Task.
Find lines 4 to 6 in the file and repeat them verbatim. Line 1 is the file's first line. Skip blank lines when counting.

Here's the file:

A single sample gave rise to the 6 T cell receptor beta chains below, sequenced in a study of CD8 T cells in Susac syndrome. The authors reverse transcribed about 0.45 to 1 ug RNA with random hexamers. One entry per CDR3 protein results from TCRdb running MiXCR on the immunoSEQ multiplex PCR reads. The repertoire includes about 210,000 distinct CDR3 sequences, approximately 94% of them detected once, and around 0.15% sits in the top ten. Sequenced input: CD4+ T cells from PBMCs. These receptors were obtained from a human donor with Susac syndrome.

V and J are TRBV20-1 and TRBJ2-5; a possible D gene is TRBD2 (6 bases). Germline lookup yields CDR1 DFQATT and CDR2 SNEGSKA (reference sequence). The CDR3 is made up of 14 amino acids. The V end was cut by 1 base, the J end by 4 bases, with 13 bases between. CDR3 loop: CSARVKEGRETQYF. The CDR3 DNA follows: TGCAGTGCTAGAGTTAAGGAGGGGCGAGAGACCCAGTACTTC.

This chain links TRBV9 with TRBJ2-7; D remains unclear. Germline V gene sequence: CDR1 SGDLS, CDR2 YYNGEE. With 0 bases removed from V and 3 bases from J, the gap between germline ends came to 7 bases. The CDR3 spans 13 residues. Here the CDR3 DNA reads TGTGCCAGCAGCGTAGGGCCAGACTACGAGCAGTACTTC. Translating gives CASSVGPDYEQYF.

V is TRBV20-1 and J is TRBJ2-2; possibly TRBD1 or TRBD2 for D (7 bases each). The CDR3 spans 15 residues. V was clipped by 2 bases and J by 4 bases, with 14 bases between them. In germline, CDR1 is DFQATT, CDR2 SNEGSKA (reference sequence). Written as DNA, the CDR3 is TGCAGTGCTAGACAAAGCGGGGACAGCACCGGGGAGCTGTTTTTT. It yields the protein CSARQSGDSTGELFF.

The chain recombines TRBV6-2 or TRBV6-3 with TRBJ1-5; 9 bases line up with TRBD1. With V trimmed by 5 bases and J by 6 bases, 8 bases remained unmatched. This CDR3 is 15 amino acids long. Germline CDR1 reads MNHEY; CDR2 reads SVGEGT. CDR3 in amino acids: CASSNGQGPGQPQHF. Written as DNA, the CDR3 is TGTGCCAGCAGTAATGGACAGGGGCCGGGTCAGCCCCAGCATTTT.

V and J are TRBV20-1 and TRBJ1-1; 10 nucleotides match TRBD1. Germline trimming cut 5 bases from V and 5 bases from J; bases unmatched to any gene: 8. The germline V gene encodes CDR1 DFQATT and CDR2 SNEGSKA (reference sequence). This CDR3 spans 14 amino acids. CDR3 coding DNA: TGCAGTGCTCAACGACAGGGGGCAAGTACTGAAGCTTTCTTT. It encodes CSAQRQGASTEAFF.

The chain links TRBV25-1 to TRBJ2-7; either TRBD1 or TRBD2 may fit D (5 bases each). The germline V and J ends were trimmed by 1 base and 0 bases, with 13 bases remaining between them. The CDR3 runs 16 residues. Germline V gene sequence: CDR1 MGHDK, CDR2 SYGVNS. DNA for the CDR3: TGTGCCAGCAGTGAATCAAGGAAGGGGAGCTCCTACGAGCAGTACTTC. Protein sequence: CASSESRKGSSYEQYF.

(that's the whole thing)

V is TRBV20-1 and J is TRBJ2-2; possibly TRBD1 or TRBD2 for D (7 bases each). The CDR3 spans 15 residues. V was clipped by 2 bases and J by 4 bases, with 14 bases between them. In germline, CDR1 is DFQATT, CDR2 SNEGSKA (reference sequence). Written as DNA, the CDR3 is TGCAGTGCTAGACAAAGCGGGGACAGCACCGGGGAGCTGTTTTTT. It yields the protein CSARQSGDSTGELFF.

The chain recombines TRBV6-2 or TRBV6-3 with TRBJ1-5; 9 bases line up with TRBD1. With V trimmed by 5 bases and J by 6 bases, 8 bases remained unmatched. This CDR3 is 15 amino acids long. Germline CDR1 reads MNHEY; CDR2 reads SVGEGT. CDR3 in amino acids: CASSNGQGPGQPQHF. Written as DNA, the CDR3 is TGTGCCAGCAGTAATGGACAGGGGCCGGGTCAGCCCCAGCATTTT.

V and J are TRBV20-1 and TRBJ1-1; 10 nucleotides match TRBD1. Germline trimming cut 5 bases from V and 5 bases from J; bases unmatched to any gene: 8. The germline V gene encodes CDR1 DFQATT and CDR2 SNEGSKA (reference sequence). This CDR3 spans 14 amino acids. CDR3 coding DNA: TGCAGTGCTCAACGACAGGGGGCAAGTACTGAAGCTTTCTTT. It encodes CSAQRQGASTEAFF.